Taiwan is an island that doesn't feel like an island. When I was still settling I felt a sense of unease that was hard to place. Taipei is big, the population is large, and living in this city I forgot about the ocean. I took a hike up one of Taipei's nearby mountains and to the south could see cold silky cloud stretching over the vast and tightly fecund mountain range that is central Taiwan. I'm barred from that landscape though, it's a visual density that tempts and repels at the same time. How exciting it would be to wander there! But how physically challenging, how heavy that wet air! Behind me was the east coast, and in the far opposite distance was the west coast. And here I was, I could see both sides of the island at once. It reminded me how truly close we are to the sea.
Over the last few months I've been thinking about something from a book Shellaine gave me. The book is called Wanderlust, a History of Walking. It says "Walking returns the body to its original limits again, to something supple, sensitive and vulnerable, but walking itself extends into the world as do those tools that that augment the body. The path is an extension of walking, the places set aside for walking are monuments to that pursuit, and walking is a mode of making the world as well as being in it. Thus the walking body can be traced in the places it has made; paths, parks and sidewalks are traces of of the acting out of imagination and desire; walking sticks, shoes, maps, canteens and backpacks are further material results of that desire. Walking shares with making and working that crucial element of engagement of the body and the mind with the world, of knowing the world through the body and the body through the world."
I guess I feel the same way about painting. My current project is centred on a walk across Taiwan. The walk will begin on the west coast of Taiwan and end on the east. In a sense, a journey from the two points I saw from the mountaintop. I want to know why the ocean remains relatively forgotten here. Comparable island nations have a long and well-established relationship with the sea that Taiwan doesn't share. I think the answer is cultural and historical. Elements of Chinese philosophy, Qing era marginalization, 20th century martial law and industry, and even the current constitutional framework have all contributed to a muting of the oceanic culture, though as an outsider I find myself often guessing as to why. Walking from one ocean to the other will act as a reminder of the relative smallness of this country. A literal indication that the ocean is right here, so close but so hidden. "Walking is a mode of making the world as well as being in it." I keep hearing this line and thinking there must be no better way to answer these questions than through walking. The trip will also provide the space to actually see and document some examples, new and old, of Taiwanese oceanic culture that I'm only peripherally aware of.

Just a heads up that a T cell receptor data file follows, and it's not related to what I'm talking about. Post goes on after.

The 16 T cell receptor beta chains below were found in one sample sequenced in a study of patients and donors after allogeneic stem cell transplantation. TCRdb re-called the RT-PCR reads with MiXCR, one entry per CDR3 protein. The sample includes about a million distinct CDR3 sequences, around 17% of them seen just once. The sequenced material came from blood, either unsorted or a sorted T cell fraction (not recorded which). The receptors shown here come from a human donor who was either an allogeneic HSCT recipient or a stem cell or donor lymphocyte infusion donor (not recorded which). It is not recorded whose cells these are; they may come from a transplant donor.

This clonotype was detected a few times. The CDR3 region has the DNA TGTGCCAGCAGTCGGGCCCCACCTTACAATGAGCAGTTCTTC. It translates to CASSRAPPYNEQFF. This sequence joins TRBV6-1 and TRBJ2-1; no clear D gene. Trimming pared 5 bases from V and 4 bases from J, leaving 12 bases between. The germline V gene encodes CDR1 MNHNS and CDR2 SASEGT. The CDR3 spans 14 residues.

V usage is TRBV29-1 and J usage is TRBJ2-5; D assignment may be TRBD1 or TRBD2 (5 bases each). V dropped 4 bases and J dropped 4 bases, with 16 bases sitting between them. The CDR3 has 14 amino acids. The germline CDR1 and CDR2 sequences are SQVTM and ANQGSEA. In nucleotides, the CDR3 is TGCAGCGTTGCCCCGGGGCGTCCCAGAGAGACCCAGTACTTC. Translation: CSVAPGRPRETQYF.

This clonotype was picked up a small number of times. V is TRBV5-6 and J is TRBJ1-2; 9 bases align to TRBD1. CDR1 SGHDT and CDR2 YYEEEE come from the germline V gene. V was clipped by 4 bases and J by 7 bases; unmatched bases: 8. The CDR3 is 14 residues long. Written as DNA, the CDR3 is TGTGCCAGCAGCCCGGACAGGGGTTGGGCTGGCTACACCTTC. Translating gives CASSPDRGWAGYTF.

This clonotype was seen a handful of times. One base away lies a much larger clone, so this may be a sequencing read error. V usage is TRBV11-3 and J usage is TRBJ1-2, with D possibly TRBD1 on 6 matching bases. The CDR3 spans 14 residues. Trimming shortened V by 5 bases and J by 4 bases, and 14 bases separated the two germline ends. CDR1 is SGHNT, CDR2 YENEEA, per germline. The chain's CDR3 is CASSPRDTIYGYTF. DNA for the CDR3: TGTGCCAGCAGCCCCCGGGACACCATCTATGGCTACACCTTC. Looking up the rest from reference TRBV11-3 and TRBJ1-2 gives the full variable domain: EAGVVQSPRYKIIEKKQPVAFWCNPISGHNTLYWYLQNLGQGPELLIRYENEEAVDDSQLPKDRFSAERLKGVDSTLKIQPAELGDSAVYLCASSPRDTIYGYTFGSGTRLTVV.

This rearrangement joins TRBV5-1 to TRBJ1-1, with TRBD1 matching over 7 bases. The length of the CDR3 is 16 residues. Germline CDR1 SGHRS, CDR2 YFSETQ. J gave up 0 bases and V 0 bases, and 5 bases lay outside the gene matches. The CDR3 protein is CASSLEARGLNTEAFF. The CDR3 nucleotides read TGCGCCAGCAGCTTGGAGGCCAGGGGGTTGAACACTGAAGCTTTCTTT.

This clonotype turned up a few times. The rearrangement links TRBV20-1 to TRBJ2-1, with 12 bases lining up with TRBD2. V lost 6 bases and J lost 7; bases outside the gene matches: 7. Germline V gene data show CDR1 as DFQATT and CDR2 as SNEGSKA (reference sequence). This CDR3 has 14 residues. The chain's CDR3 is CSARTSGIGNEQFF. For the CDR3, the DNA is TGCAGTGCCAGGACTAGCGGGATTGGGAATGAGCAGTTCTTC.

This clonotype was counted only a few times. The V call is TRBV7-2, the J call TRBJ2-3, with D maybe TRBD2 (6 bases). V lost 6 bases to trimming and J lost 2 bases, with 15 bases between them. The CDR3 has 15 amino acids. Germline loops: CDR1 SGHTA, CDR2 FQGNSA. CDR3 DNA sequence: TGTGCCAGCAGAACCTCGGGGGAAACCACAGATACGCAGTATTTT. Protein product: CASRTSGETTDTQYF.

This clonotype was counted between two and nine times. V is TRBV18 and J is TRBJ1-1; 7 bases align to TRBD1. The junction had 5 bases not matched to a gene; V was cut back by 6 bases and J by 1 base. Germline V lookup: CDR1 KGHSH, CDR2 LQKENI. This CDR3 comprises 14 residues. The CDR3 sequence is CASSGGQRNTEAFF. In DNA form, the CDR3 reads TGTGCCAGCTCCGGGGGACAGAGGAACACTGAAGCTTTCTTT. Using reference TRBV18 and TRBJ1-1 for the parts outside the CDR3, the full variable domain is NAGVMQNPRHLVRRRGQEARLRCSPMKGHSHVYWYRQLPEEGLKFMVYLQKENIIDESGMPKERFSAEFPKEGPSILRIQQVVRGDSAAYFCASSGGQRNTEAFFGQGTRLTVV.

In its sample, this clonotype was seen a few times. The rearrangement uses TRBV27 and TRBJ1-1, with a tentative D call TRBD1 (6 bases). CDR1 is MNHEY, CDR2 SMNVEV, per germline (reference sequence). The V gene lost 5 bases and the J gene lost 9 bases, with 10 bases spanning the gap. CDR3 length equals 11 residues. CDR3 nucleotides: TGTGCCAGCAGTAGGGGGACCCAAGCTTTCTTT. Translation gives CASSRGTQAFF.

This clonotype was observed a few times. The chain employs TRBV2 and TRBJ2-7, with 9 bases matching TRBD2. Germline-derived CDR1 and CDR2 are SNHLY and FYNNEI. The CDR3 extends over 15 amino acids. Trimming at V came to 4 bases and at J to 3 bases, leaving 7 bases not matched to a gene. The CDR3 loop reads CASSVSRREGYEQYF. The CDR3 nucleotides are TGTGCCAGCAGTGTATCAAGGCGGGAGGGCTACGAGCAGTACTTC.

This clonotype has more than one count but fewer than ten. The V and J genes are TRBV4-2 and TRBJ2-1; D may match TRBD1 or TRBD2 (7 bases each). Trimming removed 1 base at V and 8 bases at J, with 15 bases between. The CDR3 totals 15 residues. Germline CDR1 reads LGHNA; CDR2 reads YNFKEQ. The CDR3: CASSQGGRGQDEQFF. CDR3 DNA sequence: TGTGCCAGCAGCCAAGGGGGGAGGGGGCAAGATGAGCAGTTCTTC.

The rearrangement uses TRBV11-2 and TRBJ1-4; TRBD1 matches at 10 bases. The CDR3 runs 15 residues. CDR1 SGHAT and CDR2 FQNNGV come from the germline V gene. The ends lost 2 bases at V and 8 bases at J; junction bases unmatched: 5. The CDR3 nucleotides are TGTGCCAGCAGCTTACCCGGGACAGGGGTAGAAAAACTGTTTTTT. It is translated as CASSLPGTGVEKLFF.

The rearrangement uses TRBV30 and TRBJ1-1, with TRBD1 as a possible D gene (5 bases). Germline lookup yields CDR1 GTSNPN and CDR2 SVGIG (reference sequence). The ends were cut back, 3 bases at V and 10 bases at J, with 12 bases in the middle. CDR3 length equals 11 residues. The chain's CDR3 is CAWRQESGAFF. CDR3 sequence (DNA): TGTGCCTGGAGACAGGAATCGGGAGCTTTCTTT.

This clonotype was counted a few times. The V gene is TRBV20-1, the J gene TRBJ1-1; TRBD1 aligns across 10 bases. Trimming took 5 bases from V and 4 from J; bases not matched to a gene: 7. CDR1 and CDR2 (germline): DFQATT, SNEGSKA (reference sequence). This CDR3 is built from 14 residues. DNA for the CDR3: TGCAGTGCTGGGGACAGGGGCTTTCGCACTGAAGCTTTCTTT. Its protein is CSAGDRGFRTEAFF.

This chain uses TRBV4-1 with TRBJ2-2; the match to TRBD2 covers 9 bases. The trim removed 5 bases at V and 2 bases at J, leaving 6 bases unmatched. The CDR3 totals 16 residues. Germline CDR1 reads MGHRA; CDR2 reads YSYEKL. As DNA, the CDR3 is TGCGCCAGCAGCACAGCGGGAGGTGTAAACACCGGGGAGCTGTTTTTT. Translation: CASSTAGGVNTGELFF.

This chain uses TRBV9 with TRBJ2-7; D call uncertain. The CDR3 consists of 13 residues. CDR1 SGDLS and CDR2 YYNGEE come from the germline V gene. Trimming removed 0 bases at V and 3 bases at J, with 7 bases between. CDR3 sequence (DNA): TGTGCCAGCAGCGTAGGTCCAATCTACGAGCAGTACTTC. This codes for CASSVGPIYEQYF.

On this walk I'll be making and installing small ceramic objects and larger scale installs. The walk will bring me to locations for installing previously made pieces, and be the starting point of an accompanying painting and photo series. I'll be making updates on this blog.